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From ‘bagets’ to ‘ajummas’

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An ajumma in Korean simply refers to a married woman, or a “woman old enough to get married.” But Korean women, I’m told, seldom admit to being ajummas, even if they are married with children.

Posted: September 17th, 2012 in Columnists,Columns,Featured Columns,Featured Headline,Inquirer Opinion | Read More »

A tsunami or an ebbing tide?

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Once derided as “Kimchi-novelas,” after the pungent and spicy staple of the Korean diet, Korean TV dramas were the harbingers of the “Hallyu” or Korean wave, a term coined by the Chinese media in the late 1990s to describe the sudden influx not just of Korean TV serial dramas but also of other “cultural products” like pop music and movies. The “wave” lapped at the shores of China and seemingly everywhere else in Asia, the Philippines included. Today, we can find the presence of Korean culture in such diverse spots as the Middle East, Africa, the United States and Canada, and even in the birthplace of the telenovela: Mexico and Latin America.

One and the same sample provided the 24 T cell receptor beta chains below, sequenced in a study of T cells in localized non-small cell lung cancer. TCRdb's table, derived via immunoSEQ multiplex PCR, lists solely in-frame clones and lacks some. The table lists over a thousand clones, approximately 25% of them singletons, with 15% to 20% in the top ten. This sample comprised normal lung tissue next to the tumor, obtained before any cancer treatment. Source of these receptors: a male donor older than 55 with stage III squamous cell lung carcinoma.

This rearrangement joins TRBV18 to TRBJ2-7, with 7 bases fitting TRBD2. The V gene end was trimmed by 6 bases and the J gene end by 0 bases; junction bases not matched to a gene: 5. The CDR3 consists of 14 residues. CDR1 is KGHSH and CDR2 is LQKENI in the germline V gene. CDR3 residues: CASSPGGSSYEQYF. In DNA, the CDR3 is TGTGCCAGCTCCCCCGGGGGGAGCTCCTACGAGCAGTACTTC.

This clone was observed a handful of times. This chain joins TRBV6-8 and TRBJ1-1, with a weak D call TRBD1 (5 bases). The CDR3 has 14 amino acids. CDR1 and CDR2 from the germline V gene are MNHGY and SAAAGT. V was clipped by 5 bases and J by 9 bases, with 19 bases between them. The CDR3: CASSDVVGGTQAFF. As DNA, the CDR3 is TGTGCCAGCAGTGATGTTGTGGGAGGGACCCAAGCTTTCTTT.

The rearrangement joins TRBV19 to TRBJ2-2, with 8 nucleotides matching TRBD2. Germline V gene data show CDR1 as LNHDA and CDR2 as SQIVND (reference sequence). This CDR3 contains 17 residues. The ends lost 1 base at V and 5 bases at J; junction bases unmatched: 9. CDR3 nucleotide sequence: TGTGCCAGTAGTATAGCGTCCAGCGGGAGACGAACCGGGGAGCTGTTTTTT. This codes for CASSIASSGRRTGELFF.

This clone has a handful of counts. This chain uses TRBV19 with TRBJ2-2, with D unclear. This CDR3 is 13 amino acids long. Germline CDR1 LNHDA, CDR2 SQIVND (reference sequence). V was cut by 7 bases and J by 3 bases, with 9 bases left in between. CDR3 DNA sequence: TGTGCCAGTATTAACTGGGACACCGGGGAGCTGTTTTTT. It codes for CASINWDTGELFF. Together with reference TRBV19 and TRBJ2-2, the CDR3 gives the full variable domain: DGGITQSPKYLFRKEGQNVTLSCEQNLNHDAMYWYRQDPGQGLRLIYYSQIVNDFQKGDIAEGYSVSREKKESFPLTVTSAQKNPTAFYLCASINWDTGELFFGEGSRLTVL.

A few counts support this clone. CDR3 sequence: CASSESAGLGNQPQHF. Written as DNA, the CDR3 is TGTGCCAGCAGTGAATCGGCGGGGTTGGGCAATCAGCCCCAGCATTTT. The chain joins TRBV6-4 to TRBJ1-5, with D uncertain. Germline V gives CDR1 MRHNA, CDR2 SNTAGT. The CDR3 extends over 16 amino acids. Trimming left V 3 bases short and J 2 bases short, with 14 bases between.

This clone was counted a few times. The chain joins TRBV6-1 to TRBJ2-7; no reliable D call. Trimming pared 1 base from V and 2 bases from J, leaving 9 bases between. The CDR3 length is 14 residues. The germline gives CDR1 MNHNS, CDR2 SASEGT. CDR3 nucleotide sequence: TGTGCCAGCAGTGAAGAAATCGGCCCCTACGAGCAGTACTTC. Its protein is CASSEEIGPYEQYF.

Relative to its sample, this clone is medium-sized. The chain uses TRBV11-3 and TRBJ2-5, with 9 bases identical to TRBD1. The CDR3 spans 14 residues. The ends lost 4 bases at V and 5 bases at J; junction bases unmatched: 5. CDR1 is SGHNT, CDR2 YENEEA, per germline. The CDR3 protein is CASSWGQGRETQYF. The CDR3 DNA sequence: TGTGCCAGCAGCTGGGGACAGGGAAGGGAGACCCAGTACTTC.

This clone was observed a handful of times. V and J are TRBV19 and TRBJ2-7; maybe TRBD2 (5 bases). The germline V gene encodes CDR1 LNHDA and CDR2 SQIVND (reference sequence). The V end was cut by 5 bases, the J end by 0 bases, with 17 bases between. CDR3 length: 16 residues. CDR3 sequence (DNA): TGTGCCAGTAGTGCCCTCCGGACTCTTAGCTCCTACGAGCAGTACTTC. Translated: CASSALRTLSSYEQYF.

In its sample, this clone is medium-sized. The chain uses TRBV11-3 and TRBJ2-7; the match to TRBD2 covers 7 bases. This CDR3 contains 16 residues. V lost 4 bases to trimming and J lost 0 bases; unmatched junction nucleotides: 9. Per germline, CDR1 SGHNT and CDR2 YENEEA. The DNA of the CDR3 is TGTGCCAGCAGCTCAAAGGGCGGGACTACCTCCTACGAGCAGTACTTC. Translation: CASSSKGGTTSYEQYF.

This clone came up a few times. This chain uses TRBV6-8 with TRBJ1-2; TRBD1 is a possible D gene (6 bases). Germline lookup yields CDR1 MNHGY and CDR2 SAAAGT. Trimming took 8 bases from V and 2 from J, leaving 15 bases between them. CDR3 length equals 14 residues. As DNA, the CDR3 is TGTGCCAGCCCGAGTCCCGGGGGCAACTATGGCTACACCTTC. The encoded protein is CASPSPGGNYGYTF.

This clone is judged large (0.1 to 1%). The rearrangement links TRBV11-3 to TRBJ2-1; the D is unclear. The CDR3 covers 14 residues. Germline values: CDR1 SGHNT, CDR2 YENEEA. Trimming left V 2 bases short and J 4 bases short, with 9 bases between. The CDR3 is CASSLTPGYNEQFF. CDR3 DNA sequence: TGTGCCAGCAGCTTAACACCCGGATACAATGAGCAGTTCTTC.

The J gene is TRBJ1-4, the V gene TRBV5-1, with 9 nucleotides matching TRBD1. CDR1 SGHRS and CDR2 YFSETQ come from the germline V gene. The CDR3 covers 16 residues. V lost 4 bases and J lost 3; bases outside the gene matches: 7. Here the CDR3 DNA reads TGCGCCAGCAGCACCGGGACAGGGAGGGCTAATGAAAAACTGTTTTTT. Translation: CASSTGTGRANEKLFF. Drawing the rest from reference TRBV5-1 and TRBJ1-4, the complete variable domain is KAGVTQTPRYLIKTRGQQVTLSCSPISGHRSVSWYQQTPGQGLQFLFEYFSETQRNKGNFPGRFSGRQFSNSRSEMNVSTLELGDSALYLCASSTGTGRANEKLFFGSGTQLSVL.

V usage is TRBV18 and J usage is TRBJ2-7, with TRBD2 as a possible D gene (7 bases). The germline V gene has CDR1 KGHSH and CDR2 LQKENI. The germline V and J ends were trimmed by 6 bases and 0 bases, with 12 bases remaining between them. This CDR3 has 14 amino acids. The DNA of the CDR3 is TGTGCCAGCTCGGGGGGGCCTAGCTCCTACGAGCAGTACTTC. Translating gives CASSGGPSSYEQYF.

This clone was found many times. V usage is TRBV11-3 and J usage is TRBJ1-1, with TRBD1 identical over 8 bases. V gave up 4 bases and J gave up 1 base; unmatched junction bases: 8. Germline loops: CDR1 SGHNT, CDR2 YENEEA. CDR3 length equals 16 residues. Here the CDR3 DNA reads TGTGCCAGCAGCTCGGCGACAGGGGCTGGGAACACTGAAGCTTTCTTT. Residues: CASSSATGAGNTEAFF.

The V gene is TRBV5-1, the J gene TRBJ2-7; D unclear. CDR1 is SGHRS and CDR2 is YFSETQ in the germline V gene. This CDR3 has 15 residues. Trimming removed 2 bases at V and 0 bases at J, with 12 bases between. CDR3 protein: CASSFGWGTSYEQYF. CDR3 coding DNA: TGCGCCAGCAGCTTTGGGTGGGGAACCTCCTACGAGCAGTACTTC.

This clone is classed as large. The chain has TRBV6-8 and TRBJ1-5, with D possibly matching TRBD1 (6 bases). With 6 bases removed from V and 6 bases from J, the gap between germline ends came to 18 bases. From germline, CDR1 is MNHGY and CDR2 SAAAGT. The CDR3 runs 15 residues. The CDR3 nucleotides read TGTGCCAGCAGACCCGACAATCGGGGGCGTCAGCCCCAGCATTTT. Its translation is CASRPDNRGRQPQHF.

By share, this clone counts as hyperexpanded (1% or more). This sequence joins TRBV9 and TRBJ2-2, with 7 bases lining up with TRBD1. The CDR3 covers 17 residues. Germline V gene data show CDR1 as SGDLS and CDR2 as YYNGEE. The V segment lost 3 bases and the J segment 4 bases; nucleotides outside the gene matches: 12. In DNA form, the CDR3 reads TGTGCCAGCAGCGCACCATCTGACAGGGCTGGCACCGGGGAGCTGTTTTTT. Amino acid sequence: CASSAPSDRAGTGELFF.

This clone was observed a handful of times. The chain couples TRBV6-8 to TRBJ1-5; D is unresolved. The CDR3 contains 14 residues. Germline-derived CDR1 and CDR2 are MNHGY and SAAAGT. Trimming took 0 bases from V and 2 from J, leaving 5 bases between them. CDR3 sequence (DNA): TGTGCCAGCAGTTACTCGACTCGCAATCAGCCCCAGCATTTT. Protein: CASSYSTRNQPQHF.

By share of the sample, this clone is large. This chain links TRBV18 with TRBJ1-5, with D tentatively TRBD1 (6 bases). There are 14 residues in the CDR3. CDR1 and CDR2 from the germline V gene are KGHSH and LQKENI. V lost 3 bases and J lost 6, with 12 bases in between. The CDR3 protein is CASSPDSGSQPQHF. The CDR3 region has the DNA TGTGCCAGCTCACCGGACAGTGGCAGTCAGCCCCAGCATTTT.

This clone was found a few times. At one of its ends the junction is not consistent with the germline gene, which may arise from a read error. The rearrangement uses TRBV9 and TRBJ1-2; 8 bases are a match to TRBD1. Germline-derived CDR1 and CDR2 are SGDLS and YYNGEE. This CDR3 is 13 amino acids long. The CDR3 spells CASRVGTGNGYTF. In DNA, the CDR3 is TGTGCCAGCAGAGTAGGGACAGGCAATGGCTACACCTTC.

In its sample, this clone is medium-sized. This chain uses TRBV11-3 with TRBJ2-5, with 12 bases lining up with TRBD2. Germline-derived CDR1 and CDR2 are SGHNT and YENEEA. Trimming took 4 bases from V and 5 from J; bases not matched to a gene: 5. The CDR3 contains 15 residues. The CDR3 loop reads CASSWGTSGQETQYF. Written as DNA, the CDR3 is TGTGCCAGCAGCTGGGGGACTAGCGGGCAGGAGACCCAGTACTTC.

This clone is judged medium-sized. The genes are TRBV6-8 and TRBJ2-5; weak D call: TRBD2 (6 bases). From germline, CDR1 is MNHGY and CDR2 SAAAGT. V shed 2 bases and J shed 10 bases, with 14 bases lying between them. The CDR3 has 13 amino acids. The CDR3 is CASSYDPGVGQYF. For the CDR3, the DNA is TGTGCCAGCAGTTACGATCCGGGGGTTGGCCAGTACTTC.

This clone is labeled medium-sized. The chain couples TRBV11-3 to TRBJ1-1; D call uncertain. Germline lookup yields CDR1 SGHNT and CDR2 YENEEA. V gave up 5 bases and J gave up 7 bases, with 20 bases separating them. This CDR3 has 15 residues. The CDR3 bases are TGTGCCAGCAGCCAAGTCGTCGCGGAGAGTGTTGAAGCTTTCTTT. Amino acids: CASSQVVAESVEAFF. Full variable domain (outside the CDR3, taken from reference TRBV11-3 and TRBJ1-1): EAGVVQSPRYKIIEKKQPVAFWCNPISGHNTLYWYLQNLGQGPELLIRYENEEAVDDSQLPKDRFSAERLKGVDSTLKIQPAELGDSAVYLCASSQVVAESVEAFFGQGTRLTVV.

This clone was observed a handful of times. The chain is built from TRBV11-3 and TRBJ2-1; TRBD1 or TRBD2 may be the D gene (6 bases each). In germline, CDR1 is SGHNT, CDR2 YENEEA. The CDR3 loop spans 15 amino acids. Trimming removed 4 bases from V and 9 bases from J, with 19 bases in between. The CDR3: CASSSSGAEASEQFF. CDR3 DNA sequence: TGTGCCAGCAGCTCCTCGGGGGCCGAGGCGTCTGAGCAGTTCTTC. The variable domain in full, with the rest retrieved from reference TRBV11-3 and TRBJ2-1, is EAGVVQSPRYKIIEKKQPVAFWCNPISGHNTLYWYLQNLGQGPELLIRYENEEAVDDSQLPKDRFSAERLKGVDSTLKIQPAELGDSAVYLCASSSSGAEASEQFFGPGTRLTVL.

Posted: September 15th, 2012 in Columnists,Columns,Editor's Pick,Featured Columns,Featured Headline,Inquirer Opinion | Read More »

Bacoor and Korea

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Bacoor in Cavite is a first-class municipality, although Mayor Strike Revilla, who is on his second term, hopes it will soon be declared a city. He describes Bacoor as a “bedroom community,” with many residents commuting to and from Metro Manila for work, but calling his town home. As such, Bacoor is also heir to […]

Posted: September 8th, 2011 in Columnists,Columns,Inquirer Opinion | Read More »

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